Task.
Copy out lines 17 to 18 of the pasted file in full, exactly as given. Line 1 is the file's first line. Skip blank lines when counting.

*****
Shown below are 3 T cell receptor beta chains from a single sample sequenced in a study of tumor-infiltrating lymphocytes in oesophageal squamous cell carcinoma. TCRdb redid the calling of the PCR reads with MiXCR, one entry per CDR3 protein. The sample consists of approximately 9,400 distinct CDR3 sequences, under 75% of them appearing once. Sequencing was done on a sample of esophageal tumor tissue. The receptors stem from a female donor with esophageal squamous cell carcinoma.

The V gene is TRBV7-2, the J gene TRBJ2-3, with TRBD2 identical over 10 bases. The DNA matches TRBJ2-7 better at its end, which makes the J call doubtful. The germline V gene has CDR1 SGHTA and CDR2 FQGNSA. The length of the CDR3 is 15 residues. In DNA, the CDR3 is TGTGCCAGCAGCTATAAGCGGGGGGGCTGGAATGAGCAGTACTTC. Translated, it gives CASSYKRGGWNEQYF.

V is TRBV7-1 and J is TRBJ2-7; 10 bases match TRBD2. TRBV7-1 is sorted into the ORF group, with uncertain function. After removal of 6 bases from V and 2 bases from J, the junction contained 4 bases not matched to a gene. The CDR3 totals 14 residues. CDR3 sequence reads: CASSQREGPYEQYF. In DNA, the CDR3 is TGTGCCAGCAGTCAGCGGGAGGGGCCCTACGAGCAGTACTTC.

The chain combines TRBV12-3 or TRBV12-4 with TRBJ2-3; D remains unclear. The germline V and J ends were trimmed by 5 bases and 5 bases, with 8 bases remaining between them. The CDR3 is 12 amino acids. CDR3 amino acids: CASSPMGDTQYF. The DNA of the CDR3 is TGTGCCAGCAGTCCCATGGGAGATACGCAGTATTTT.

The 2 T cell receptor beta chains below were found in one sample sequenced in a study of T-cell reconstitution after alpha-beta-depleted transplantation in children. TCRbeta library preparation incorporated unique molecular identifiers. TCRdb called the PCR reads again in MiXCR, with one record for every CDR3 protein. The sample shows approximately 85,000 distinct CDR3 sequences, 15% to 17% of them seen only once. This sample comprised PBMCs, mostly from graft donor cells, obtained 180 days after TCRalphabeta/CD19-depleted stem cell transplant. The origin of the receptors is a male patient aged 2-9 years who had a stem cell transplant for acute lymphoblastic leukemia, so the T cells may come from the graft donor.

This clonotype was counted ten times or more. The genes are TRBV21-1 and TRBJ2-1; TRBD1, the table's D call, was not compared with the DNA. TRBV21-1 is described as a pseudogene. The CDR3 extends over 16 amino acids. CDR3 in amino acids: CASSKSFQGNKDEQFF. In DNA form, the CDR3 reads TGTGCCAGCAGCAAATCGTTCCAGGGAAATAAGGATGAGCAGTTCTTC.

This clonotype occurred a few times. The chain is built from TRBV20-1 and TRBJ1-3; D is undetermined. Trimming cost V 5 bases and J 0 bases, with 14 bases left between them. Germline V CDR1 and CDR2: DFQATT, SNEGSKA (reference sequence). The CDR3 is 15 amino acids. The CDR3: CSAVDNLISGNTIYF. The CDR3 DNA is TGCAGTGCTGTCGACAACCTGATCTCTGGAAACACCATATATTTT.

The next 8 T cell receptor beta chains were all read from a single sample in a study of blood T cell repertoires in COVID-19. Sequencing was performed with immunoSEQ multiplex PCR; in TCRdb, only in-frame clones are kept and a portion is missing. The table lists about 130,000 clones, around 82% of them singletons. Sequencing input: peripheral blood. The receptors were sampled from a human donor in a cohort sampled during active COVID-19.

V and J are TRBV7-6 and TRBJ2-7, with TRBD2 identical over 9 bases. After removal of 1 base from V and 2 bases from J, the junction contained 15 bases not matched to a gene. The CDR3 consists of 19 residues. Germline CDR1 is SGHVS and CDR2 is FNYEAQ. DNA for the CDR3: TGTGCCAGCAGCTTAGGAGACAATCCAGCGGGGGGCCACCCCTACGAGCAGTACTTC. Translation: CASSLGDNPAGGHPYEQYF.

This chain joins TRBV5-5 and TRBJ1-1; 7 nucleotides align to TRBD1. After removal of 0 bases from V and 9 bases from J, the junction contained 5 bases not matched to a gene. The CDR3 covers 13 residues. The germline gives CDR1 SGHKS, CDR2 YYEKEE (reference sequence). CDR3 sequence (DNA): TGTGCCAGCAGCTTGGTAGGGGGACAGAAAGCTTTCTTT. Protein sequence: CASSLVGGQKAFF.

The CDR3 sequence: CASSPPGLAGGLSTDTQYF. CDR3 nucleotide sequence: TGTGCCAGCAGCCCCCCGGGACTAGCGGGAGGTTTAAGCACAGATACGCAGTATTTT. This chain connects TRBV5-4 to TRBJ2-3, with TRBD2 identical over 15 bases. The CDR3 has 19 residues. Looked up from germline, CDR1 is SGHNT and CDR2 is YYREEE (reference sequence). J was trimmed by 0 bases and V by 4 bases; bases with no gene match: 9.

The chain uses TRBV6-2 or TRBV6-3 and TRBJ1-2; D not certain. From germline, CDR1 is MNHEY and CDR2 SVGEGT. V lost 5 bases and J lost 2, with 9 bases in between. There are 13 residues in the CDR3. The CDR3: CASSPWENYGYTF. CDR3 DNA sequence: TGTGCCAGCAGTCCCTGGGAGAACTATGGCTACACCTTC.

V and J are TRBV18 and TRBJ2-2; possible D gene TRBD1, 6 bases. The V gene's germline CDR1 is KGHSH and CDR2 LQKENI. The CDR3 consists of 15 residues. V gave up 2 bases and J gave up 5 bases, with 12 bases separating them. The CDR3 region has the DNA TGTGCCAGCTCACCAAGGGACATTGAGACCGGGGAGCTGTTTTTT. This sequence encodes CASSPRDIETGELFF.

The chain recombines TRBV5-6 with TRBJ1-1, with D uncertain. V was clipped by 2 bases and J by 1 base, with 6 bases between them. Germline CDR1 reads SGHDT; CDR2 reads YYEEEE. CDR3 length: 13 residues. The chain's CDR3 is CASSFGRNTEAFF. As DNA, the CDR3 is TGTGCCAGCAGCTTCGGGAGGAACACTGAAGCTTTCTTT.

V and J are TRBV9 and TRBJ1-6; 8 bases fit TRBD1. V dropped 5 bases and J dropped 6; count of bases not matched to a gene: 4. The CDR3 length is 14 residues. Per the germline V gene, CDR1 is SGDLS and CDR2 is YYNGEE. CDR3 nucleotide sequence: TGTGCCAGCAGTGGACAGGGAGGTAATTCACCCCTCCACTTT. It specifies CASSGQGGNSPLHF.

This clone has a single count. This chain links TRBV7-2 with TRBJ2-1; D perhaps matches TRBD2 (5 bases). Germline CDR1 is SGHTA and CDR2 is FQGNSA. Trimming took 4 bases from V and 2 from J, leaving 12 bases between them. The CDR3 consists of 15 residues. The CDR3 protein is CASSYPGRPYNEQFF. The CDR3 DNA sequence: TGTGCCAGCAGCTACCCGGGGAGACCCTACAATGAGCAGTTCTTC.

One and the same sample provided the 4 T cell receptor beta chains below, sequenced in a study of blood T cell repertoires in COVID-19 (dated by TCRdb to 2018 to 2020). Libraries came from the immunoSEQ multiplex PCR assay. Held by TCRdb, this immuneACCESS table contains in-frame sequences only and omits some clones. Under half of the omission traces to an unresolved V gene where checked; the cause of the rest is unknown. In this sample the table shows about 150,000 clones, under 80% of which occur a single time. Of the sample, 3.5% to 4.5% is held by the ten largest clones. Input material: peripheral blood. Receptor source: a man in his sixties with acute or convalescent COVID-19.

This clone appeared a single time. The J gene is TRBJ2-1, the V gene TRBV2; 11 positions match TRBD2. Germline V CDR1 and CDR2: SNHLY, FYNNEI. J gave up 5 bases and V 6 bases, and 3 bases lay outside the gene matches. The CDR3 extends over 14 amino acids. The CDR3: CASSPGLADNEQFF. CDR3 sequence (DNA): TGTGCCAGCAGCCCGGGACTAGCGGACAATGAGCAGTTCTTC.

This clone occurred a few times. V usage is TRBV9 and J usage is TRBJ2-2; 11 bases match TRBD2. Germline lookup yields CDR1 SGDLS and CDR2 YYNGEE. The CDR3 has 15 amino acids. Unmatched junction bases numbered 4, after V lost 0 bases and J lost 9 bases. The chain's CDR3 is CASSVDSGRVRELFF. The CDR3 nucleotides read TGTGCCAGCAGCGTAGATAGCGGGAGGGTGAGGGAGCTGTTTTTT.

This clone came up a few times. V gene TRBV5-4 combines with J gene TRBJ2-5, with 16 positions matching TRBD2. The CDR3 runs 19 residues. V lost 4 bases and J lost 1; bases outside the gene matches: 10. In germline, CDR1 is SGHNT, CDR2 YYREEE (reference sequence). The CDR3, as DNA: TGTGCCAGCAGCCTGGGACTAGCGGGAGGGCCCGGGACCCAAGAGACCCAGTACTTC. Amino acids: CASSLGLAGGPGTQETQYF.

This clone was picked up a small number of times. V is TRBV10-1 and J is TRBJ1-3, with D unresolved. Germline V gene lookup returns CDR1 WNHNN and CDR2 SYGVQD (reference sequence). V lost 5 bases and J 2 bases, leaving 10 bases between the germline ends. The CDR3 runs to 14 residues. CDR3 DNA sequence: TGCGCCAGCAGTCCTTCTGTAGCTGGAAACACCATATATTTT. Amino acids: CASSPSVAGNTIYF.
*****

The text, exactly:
One and the same sample provided the 4 T cell receptor beta chains below, sequenced in a study of blood T cell repertoires in COVID-19 (dated by TCRdb to 2018 to 2020). Libraries came from the immunoSEQ multiplex PCR assay. Held by TCRdb, this immuneACCESS table contains in-frame sequences only and omits some clones. Under half of the omission traces to an unresolved V gene where checked; the cause of the rest is unknown. In this sample the table shows about 150,000 clones, under 80% of which occur a single time. Of the sample, 3.5% to 4.5% is held by the ten largest clones. Input material: peripheral blood. Receptor source: a man in his sixties with acute or convalescent COVID-19.

This clone appeared a single time. The J gene is TRBJ2-1, the V gene TRBV2; 11 positions match TRBD2. Germline V CDR1 and CDR2: SNHLY, FYNNEI. J gave up 5 bases and V 6 bases, and 3 bases lay outside the gene matches. The CDR3 extends over 14 amino acids. The CDR3: CASSPGLADNEQFF. CDR3 sequence (DNA): TGTGCCAGCAGCCCGGGACTAGCGGACAATGAGCAGTTCTTC.